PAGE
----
He was given Rao Sahib title on January 1, 1926 at Saidapet, Madras. Rao Bahadur title on June 3, 1930 and Diwan Bahadur on January 1, 1936, recognizing his tireless efforts fighting for the rights of the Depressed Classes community. The then Chingelpet Collector, P.Sitarama Bandulu in a meeting at Saidapet said that Mr. Srinivasan was largely seen as an mentor, intellectual and comrade got the goodwill of the Depressed Classes in South India and South Africa through his untiring efforts to emancipate them.

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Rettamalai Srinivasan (sixth from right) is seen here at the First Round Table Conference, held at London in 1930. He is seated next to Dr. B.R.Ambedkar.

Association with Dr.Ambedkar

Srinivasan, who died at the age of 85, worked closely with Babasaheb Ambedkar, Rettaimalai Srinivasan in his autobiography, states that, “Both me and Dr.Ambedkar worked as nail and flesh, we both went as representatives of the DCs at the Second Round Table Conference in London and fought for their political rights.” In August 1930, R.Srinivasan, president of Madras Provincial Depressed Classes Federation disapproved the idea of reservation in joint electorates and categorically preferred separate electorates and insisted that representation should be on the basis of their numerical strength and the disabilities faced by them in the region.

In November 1930, Rettamalai Srinivasan along with Dr.Ambedkar got an opportunity to represent the interests of the DCs, both favoured the extension of minority status to the DCs and felt that such a measure alone could ensure their proper political representation.At the Windsor castle, Srinivasan brought significant publicity to the state of affairs for Dalits when he refused to shake King George V’s hand, publicly proclaiming, “I am an untouchable.”In a memorandum entitled “A Scheme of Political Safeguards for the Protection of Depressed Classes in the Future Constitution of Self Governing India, they specified the terms and conditions under which the DCs would accept the rule of majority in a self-governing India.

Following Ambedkar’s decision to convert, Srinivasan issued a statement demanding him to reconsider his decision, he said,

It is a well-known fact that strictly speaking the Depressed Classes do not belong to the Hindu fold. They are like Muslims and Indian Christians. Dr. Ambedkar is a gentleman of culture and a conscientious man. The voiceless millions of India expect in him a friend and a philosopher to guide their destiny and all communities sincerely hope he will change his mind (Statement released by Rettamalai Srinivasan on October 20. 1935 in Madras Presidency).

Srinivasan as an M.L.C., in the Provincial government of Madras Presidency and President of Madras Provincial Scheduled Castes Federation maintained consistently that only a Constitution that was planned under the auspices of Parliament in England could serve justice to the Depressed Classes. Talking from his experience as an activist where he had spent more than half a century working for the Depressed Classes that,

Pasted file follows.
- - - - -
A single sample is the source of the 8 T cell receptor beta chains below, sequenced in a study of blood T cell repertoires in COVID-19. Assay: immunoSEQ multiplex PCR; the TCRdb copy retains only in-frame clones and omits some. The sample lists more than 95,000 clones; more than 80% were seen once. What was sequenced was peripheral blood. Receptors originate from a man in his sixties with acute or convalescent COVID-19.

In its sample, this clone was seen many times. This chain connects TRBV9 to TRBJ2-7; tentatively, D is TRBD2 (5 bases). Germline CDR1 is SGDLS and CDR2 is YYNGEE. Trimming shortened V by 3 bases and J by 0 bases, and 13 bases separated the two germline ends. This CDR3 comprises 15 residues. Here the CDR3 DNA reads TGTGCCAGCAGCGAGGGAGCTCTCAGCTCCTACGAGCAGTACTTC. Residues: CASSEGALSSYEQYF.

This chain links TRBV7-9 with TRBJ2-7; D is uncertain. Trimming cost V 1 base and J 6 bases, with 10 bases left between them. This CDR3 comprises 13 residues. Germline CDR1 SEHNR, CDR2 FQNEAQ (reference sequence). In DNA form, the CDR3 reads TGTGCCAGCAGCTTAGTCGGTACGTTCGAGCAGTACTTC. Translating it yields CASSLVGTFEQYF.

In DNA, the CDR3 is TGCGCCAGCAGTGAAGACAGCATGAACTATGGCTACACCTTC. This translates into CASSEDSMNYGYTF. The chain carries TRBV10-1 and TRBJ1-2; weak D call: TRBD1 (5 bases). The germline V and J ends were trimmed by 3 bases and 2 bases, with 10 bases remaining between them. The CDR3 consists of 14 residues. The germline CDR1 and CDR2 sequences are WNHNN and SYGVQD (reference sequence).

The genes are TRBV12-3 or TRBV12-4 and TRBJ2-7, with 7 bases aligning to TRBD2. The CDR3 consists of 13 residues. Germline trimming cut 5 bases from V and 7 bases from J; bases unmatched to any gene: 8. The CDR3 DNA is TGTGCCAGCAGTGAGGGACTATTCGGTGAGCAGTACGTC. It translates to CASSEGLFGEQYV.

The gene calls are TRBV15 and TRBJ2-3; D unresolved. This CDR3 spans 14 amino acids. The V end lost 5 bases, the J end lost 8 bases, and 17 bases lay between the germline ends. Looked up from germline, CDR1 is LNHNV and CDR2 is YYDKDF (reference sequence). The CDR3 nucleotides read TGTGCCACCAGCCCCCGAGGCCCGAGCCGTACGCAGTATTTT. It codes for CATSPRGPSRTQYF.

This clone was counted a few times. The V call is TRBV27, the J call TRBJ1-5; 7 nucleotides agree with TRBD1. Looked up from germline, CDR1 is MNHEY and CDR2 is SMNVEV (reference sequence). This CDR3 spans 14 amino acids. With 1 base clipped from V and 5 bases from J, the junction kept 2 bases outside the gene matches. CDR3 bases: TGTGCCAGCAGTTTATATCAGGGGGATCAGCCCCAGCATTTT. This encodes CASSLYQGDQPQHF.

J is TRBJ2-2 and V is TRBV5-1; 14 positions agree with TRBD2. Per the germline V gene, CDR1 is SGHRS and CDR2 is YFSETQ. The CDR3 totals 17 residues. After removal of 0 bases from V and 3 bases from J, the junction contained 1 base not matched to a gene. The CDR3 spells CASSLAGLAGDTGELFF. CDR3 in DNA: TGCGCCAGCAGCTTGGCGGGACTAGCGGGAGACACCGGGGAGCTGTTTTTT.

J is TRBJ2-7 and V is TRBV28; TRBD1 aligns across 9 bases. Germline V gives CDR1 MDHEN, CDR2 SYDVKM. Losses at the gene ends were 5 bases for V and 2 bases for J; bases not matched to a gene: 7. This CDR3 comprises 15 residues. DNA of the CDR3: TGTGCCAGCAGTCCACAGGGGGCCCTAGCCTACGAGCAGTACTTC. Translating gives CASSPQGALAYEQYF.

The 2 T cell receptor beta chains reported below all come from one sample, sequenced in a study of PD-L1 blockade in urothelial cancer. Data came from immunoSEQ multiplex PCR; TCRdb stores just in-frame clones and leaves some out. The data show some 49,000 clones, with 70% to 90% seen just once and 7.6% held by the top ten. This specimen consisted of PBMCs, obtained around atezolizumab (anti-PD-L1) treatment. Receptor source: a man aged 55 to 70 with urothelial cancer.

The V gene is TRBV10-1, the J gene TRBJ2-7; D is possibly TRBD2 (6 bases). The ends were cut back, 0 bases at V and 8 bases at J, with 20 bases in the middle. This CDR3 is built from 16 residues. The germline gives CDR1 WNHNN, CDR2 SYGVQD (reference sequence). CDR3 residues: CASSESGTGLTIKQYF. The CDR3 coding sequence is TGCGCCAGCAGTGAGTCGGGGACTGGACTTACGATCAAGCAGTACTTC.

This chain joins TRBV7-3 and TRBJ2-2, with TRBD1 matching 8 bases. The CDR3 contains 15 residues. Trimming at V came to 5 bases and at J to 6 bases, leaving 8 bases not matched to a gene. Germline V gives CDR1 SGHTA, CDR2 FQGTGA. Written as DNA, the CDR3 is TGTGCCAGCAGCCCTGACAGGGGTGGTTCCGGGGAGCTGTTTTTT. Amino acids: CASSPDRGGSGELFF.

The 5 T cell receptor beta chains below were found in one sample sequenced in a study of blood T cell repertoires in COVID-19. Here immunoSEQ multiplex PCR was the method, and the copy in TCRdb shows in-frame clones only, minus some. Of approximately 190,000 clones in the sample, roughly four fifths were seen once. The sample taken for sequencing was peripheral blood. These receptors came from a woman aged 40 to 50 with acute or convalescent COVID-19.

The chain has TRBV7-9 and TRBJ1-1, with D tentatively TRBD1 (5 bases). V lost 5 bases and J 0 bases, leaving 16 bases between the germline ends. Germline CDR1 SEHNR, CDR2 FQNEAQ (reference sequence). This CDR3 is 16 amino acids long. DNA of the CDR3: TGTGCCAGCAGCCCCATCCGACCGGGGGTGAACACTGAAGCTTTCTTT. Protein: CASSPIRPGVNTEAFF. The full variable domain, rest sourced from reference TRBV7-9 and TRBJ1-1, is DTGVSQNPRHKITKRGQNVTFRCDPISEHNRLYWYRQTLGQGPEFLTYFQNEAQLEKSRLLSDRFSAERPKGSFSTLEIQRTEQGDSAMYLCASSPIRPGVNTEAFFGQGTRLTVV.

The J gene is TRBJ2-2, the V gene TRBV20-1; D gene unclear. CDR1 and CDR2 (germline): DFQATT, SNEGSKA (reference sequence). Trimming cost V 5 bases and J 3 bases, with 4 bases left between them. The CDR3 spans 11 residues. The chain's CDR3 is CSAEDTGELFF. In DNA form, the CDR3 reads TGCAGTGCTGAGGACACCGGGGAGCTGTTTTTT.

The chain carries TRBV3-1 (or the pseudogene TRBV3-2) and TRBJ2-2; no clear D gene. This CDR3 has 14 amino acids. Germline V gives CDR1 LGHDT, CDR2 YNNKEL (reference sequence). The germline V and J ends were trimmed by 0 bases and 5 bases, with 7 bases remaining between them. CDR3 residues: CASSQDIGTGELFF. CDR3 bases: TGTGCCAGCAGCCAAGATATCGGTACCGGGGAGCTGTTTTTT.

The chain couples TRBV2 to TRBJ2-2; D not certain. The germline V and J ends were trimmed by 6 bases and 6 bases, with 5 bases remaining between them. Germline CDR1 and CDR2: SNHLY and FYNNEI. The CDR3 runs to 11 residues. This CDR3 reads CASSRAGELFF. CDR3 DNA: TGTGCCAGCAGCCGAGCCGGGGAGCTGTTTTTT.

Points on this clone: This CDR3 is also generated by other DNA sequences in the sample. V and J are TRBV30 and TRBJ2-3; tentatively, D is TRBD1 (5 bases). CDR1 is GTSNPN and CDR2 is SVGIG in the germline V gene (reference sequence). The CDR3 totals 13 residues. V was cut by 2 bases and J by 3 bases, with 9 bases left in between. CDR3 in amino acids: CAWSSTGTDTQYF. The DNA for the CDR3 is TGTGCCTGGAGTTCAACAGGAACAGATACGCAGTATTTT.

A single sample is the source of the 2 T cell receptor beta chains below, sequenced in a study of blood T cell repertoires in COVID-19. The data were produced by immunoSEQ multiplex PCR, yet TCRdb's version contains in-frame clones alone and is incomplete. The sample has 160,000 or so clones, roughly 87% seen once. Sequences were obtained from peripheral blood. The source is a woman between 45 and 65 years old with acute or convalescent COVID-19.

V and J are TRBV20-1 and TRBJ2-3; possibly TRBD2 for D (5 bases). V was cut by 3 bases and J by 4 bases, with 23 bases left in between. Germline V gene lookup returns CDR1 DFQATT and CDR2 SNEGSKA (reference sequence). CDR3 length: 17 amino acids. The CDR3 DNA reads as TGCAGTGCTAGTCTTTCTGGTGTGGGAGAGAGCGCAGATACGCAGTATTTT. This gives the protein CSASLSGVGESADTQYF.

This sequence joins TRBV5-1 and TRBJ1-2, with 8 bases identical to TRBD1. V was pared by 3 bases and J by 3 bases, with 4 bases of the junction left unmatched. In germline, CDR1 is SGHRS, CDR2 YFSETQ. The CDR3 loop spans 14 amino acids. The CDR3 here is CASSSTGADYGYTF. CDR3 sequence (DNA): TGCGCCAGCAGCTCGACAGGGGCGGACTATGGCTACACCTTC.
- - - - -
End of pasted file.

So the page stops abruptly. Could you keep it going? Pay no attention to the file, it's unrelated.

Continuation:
Our experience of the last 50 years does not permit us to believe in the Congress demand for the constitution framed through a constituent assembly. Though the congress has now emphasized the protection of minority interests, as a signatory to the Poona Pact, I may say that we do not attach any value to such assertions. We are convinced that there is the widest divergence between the professions and practices of Congress. The Depressed Classes today are emphatically of the view that only separate electorates will really safeguard their interests(Times of India, May 11, 1937).

Historian Raj Sekhar Basu in his latest work, Nandanar’s Children: The Paraiyans’ Tryst with Destiny, Tamil Nadu 1850 – 1956 says that R.Srinivasan along with another Depressed Class leader N.Sivaraj supported the separate electorates; he like Dr.Ambedkar believed that Gandhi’s religious approach would not lead to the material improvement of the DCs, but felt that legislations favouring temple entry would definitely improve the social status of the DCs.In 1932, Ambedkar, M. C. Rajah and R. Srinivasan joined the board of the Servants of Untouchables Society established by Mahatma Gandhi. However, shortly afterwards, the three of them withdrew from the Board, which was later renamed as Harijan Seva Sangh.

Keeping his Memory Alive

There had been efforts to keep the memory of Rettamalai Srinivasan alive. The central government issued commemorative stamps in memory of Rettamalai Srinivasan. The Liberation Panthers Party constructed a memorial in Otteri near Madras and named it Urimai Kalam (‘Field of Rights,’ signifying his role in fighting for civil rights). On 6 July, 2011, the Tamil Nadu state government recognized his birth anniversary to be observed as a government function. Still there has been no adequate efforts to compile his contributions and particularly on his journalistic efforts.

This post was written by Karthikeyan Damodaran.

Karthikeyan Damodaran is a doctoral candidate at the University of Edinburgh. His research focuses on caste processions and commemorations in Tamil Nadu, and his interests include, identity politics, social movements, caste and class, film studies and urban studies. He was previously working as a Correspondent for The Hindu Newspaper in India.